By Troy Headrick
I’ll start this one off with a confession. Lately, I’ve been feeling depressed and overwhelmed. These feelings are a byproduct of what I see happening in America, the place I currently live, and elsewhere, especially in parts of Europe.
As everyone certainly knows, America’s president is Donald Trump. (Just having to say that disturbs me more than you can imagine.) Though he has always been a profoundly obnoxious bully, lately, it seems, he’s making a concerted effort to demonstrate, in lots of different ways, how much of a racist he is. It’s almost as if he’s coming out of the closet and is now openly (and proudly) saying many despicable and hateful things. Earlier in his presidency, he tried to camouflage his racism some; now, though, he is wearing it like a badge of honor.
Being constantly bombarded by this sort of soul-sapping ugliness, especially because it emanates from someone we all want to look up to, is psychologically unhealthy, for the individual citizen and for the nation as a whole. In fact, I have recently noticed that many political and cultural analysts, when they discuss Trump and Trumpism (more commonly known as fascism) on TV, speak more angrily and despondently than they once did. This means that as Trump becomes more hateful and divisive, many others who are opposed to him are (quite understandably) reacting by becoming either more vehement or more disheartened. Thus, the espousing of hate for others has a habit of causing those who are the objects of hatred to behave in ways that are ultimately unattractive and perhaps self-destructive. A kind of emotional maelstrom is developing. And it threatens to pull all of us into its powerful vortex.
The best way to combat racism is to become more tolerant and loving. (However, as I look back at my previous sentence, I feel the need to add a caveat: We all have a human duty to be tolerant, but we absolutely cannot tolerate intolerance.) In other words, we defeat the bully by giving loving support to his victims. This, I think, is self-evident, and it is also the way to preserve our sense of well-being and psychological health.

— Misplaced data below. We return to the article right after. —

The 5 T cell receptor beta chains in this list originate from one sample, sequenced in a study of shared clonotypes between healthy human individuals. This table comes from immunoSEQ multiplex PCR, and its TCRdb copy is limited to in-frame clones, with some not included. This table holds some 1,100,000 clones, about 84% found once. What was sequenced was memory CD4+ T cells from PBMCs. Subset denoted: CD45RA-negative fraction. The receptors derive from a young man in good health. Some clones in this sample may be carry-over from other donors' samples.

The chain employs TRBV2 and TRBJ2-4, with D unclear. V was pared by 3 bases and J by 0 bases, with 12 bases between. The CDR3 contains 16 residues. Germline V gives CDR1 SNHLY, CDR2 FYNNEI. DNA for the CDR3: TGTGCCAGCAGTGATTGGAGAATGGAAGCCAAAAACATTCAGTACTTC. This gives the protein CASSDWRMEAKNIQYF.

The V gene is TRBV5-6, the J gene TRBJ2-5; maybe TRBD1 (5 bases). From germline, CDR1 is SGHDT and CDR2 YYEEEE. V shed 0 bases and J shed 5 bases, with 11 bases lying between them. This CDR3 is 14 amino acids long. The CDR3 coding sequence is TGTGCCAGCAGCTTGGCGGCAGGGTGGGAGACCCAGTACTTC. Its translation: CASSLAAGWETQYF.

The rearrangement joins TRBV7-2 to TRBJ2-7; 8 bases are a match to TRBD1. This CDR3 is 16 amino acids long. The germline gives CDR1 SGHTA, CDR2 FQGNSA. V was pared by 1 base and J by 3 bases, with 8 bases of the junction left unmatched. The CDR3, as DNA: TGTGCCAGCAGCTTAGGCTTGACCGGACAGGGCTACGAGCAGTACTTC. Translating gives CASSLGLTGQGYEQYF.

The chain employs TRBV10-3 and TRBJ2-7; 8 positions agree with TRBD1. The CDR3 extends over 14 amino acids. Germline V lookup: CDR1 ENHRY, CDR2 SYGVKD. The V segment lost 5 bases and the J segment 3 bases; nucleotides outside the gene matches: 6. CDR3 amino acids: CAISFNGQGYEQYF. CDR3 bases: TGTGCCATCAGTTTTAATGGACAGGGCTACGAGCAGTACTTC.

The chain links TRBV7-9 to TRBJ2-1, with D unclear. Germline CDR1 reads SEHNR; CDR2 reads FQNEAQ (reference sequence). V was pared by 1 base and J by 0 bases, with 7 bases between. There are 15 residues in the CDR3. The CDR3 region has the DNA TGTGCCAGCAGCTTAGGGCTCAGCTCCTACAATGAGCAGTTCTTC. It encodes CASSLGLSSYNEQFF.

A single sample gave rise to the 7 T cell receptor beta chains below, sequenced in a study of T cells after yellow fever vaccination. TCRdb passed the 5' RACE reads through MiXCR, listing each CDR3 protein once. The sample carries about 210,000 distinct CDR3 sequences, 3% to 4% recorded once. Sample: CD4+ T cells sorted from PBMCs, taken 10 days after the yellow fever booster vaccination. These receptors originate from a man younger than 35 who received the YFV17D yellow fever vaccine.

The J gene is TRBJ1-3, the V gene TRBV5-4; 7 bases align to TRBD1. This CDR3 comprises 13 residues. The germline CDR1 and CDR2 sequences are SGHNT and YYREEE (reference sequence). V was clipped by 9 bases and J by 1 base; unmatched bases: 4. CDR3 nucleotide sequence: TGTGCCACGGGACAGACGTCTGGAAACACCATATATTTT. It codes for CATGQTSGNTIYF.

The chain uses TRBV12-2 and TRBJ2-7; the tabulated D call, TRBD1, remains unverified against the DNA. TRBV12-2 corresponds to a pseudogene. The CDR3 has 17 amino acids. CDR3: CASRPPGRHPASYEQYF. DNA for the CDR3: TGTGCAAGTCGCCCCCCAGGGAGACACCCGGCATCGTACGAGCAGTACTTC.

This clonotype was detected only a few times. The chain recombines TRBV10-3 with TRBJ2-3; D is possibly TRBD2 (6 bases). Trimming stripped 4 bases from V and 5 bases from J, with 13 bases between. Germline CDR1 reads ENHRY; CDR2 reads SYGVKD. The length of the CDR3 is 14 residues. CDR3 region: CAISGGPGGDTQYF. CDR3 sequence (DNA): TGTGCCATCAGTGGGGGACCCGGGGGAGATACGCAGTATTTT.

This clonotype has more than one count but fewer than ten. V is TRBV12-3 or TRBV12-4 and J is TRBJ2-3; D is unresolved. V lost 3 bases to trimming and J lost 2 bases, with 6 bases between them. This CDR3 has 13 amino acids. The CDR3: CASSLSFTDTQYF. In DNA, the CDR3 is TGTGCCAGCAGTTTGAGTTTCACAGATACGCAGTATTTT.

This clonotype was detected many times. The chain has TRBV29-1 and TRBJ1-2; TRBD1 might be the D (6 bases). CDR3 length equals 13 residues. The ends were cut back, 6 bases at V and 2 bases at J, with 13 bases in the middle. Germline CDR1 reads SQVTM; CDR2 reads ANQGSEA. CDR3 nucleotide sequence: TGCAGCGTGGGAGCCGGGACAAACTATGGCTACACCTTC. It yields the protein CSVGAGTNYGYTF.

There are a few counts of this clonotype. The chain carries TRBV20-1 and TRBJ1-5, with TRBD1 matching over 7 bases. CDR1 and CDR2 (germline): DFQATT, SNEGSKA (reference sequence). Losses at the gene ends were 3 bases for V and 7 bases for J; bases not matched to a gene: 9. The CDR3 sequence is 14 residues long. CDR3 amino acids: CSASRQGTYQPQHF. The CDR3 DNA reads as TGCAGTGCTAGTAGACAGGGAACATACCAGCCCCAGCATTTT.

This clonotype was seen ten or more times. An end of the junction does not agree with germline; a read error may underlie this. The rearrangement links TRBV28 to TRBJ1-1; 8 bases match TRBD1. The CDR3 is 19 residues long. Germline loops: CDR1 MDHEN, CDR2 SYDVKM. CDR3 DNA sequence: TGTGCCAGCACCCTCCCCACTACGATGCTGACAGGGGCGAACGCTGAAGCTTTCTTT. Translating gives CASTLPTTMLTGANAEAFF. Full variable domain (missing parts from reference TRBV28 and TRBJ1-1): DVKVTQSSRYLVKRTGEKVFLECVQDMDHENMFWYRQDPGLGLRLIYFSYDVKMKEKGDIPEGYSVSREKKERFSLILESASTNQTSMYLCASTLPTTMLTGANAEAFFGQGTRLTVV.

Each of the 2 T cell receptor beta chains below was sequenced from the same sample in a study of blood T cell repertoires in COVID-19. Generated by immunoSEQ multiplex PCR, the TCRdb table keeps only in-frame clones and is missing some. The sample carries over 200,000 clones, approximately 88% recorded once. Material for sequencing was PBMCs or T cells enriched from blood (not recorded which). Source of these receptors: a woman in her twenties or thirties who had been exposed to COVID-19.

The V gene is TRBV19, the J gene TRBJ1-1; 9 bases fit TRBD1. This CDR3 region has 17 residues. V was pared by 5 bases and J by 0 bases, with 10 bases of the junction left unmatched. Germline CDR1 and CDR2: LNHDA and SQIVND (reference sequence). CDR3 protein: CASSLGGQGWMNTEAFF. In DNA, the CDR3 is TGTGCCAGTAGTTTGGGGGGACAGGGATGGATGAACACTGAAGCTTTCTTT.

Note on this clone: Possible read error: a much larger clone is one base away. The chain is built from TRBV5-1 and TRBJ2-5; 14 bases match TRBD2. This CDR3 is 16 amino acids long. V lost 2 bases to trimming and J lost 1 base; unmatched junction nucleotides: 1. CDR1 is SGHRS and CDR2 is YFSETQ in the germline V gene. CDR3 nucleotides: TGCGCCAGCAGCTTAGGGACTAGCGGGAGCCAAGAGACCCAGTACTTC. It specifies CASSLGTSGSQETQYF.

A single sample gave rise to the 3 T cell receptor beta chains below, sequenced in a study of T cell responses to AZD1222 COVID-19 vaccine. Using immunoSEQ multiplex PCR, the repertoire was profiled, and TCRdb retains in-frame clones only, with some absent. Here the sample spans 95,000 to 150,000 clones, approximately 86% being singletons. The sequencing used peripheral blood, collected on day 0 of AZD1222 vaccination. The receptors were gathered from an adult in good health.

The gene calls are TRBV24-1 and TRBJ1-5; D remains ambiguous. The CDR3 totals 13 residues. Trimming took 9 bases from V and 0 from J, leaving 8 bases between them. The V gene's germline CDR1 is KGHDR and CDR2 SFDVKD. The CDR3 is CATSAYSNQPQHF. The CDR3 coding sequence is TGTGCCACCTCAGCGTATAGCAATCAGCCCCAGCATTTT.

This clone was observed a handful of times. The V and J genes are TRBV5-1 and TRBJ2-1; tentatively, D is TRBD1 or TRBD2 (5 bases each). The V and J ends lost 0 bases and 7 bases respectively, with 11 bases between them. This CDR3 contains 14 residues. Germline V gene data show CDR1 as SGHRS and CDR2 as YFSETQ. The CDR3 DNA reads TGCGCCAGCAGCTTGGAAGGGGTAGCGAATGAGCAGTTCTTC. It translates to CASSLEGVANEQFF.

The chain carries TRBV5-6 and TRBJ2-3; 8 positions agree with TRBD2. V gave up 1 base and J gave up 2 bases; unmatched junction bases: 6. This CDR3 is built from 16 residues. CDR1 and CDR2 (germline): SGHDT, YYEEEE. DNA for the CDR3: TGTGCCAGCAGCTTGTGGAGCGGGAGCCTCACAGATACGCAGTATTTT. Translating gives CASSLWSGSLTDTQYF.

The great Abraham Maslow, one of the most important thinkers of the twentieth century, tells us that we are ultimately motivated by a variety of needs, and that our ability to “self-actualize”—reach our highest state of emotional and spiritual development—is diminished if we are unable, for whatever reason, to fulfill these needs, which he arranges into a hierarchy. (For a nice overview of Maslow’s theories, have a look at this or, for a fuller discussion, you could read Motivation and Personality, one of his books I taught from in the past.) A lot has been written about the characteristics of those who’ve self-actualized. Scott Jeffery, creator of CEOsage, a leading “transformational leadership agency,” writes that self-actualized individuals show, among other things, an “increased identification with the human species” and a “resistance to enculturation” as well as having a “more democratic character structure.”
Thus, as Maslow believed, the people who realize their full potential will be those who are the opposite of racists. That’s because racism keeps us small, disconnects us from others, and makes us behave in petty and hurtful ways. We owe it to ourselves and to the victims of racism to reach out, to embrace, to love and respect, and to protect.
The bullies of this world will not win. They will create the conditions that will lead to their eventual downfall. We must take the high road for our own good and for the good of those who’ve been marginalized and treated unjustly. Let those who want to wallow in the mud do so. They will exit the wallow looking and smelling like pigs.
Troy Headrick’s personal blog can be found at Thinker Boy: Blog & Art.